For Catholics, visiting and working with those in prison is a work of mercy. That call is important for a number of reasons, not the least of which is the opportunity to deliver a message of hope. Pope Francis speaks of that obligation when he observes “there is no humane punishment without a horizon . . . no one can change their life if they don’t see a horizon.” In his words, for the incarcerated, that horizon includes “the possibility of working to gain a decent livelihood, . . . regaining the full exercise of their dignity.”

The statistics can be overwhelming. Each year, 5,000 citizens return to everyday life in Iowa after serving time in state prisons. One year after release, 60 percent of people convicted of a crime are not employed, according to the National Institute of Justice. Most people released from prisons are re-arrested within three years, and 70 percent of children with an incarcerated parent will follow in their parent’s footsteps.

Two statewide efforts are addressing the rate of recidivism in Iowa through employment opportunities and programs to develop skills to help ex-offenders reenter the workforce. The first is made possible through a federal grant of $1.5 million to United Way of Central Iowa’s Central Iowa Works to fund intensive case management for those preparing to rejoin society. The second is a working committee established by Gov. Reynolds and chaired by Lt. Gov. Gregg. It will consider the range of barriers facing ex-offenders when they leave prison, including obstacles to employment, housing and transportation.

Pat Steele is the chair of the United Way’s Central Iowa Works and co-chair of its Central Iowa Reentry Task Force. He agrees that many factors that lead to re-offending are intertwined, “but ground zero for successful reentry is employment . . . .” “A job is critical. I’ve often said a job is the best human services program you can offer.” According to Steele it sets ex-offenders up “for other things that are important in life . . . reconnecting socially and becoming part of their communities.”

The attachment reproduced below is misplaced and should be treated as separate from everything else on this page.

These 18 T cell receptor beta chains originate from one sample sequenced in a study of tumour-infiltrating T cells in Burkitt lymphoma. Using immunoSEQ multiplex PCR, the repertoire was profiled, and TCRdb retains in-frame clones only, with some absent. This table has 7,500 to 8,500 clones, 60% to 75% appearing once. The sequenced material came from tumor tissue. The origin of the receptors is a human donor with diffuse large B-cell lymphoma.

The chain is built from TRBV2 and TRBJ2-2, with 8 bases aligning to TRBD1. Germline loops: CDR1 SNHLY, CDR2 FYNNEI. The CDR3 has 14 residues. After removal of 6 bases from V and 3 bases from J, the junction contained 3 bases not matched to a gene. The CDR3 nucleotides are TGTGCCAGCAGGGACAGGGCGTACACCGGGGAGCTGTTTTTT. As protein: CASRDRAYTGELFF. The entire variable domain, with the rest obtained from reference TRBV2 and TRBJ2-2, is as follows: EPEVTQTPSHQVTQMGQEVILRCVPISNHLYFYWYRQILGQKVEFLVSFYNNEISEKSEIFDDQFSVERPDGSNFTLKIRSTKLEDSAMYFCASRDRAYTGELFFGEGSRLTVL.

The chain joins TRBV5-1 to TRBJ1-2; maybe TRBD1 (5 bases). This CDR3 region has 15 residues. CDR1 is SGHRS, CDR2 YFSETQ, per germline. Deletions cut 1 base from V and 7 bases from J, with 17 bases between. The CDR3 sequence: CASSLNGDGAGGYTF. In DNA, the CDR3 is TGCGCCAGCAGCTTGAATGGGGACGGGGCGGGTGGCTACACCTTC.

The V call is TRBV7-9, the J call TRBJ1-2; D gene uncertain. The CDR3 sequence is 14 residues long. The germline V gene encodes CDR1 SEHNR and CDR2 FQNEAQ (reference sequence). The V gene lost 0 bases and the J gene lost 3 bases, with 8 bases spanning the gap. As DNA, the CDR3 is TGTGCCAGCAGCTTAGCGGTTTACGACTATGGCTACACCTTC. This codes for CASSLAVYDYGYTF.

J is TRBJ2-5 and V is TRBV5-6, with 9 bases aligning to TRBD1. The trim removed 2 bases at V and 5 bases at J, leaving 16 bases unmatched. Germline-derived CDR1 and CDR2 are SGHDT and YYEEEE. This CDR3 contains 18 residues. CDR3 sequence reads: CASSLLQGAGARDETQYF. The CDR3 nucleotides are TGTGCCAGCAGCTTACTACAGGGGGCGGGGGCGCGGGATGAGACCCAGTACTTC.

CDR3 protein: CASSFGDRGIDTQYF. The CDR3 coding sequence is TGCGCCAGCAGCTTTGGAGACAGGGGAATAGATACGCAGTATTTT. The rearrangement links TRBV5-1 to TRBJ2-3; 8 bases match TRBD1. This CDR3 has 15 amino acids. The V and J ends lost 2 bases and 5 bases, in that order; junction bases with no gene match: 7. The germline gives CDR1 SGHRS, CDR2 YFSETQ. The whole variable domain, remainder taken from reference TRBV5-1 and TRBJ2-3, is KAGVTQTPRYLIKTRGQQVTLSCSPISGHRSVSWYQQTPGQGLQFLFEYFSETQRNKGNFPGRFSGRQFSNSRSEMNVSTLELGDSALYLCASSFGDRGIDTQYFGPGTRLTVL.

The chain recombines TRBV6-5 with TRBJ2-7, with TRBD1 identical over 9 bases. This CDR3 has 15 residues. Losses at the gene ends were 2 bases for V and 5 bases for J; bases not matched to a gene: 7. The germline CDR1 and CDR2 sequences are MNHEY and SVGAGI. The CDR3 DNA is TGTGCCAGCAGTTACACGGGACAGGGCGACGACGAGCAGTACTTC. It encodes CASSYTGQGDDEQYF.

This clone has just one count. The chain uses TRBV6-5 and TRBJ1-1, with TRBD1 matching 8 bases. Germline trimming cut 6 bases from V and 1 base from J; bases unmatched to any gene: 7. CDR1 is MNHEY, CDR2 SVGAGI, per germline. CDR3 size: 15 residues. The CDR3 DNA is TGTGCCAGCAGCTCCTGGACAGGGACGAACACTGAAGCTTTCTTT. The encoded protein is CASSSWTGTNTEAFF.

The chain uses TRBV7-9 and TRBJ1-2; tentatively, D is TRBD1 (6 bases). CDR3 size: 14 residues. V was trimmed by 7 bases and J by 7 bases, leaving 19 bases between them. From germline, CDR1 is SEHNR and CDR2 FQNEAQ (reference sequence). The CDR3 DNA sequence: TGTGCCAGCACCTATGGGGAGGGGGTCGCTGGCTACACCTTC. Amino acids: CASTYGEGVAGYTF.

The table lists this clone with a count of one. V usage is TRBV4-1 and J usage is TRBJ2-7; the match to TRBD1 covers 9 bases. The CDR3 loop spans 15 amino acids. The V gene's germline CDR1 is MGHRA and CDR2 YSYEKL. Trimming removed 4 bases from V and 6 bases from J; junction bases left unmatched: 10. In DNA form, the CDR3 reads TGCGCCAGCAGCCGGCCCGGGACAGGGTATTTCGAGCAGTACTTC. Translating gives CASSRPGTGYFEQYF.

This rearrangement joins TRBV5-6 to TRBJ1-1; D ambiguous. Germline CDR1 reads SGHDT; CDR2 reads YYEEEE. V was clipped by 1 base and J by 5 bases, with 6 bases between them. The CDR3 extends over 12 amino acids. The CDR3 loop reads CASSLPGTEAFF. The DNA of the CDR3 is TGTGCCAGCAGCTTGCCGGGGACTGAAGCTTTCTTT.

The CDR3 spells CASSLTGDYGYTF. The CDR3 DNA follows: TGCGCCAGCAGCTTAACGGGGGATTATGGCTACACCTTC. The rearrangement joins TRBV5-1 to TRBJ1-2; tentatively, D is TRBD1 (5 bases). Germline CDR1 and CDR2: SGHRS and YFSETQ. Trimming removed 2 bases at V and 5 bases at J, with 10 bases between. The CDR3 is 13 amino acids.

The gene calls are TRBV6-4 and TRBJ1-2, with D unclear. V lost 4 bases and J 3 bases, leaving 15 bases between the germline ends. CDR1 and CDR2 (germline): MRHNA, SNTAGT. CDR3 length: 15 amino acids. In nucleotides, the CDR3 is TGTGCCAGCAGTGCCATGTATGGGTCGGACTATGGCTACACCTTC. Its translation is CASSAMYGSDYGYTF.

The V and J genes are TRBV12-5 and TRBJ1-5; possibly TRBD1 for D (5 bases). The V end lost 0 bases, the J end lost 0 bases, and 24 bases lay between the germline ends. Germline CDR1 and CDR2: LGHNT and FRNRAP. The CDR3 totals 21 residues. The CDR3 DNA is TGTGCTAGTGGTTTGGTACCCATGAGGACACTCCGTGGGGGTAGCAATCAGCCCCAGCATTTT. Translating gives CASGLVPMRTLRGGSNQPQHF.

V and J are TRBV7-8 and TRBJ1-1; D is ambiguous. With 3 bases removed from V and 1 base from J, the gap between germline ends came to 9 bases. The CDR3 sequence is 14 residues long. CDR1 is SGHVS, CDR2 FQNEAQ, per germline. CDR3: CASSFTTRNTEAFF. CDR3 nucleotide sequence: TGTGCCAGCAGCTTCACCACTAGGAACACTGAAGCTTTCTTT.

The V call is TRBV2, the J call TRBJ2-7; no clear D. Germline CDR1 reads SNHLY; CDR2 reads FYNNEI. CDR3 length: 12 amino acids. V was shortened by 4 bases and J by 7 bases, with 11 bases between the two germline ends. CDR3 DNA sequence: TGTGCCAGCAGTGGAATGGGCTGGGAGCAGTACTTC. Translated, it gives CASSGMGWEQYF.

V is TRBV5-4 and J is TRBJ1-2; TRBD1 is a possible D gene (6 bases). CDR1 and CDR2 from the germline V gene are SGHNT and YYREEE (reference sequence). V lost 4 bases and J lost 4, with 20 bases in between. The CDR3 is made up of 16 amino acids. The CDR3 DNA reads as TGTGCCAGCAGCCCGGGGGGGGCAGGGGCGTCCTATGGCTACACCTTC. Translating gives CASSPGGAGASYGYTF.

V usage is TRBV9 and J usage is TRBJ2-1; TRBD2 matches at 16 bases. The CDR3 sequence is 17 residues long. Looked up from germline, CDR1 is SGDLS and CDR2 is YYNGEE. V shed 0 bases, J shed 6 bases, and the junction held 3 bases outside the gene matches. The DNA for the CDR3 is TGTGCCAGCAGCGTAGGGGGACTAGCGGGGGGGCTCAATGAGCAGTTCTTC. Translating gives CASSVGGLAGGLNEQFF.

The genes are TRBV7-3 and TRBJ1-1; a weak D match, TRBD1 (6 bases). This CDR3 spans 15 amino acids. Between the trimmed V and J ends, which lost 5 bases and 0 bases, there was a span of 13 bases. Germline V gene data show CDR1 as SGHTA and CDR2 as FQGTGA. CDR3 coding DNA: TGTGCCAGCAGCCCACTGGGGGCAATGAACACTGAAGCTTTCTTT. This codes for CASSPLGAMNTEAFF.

Iowa’s program is based on a successful model in Texas that focuses on intensive case management for each individual in the program. Partners involved in the project include Des Moines Area Community College, the Evelyn K. Davis Center for Working Families and Goodwill of Central Iowa, among others. The three-year federal grant funds 188 participants and the goal is to lower the current recidivism rate in Iowa of 35% to 20% over the term of the program.

The committee created by Gov. Reynolds is entitled FOCUS (Fueling Ongoing Collaboration and Uncovering Solutions) Committee on Criminal Justice Reform. Gov. Reynolds credits her own personal history for her commitment to the groups’ efforts –“I’m very fortunate to receive grace and forgiveness and I think it’s incumbent upon me to pay that forward,” Gov. Reynolds said. “It’s important to me to try to put a system in place that can nurture and help individuals who want to turn their lives around—have that second chance, and help them be successful moving forward.”

Both projects convey the message of hope that Pope Francis stresses is the obligation of Catholics to provide, and confirms the words of his predecessor, Pope John Paul II, who reminded us “We are not the sum of our weaknesses and failures, we are the sum of the Father’s love for us and our real capacity to become the image of His Son Jesus.”

Catholic Charities of the Archdiocese of Dubuque participates in the effort with its Jail & Prison Ministry, which offers mentoring, support and accountability for individuals and families. Deacon Bill Hickson has contributed an article with comments about his experience with the ministry, which is posted at our site. To learn more or  volunteer, contact them at https://catholiccharitiesdubuque.org/jail-prison-ministry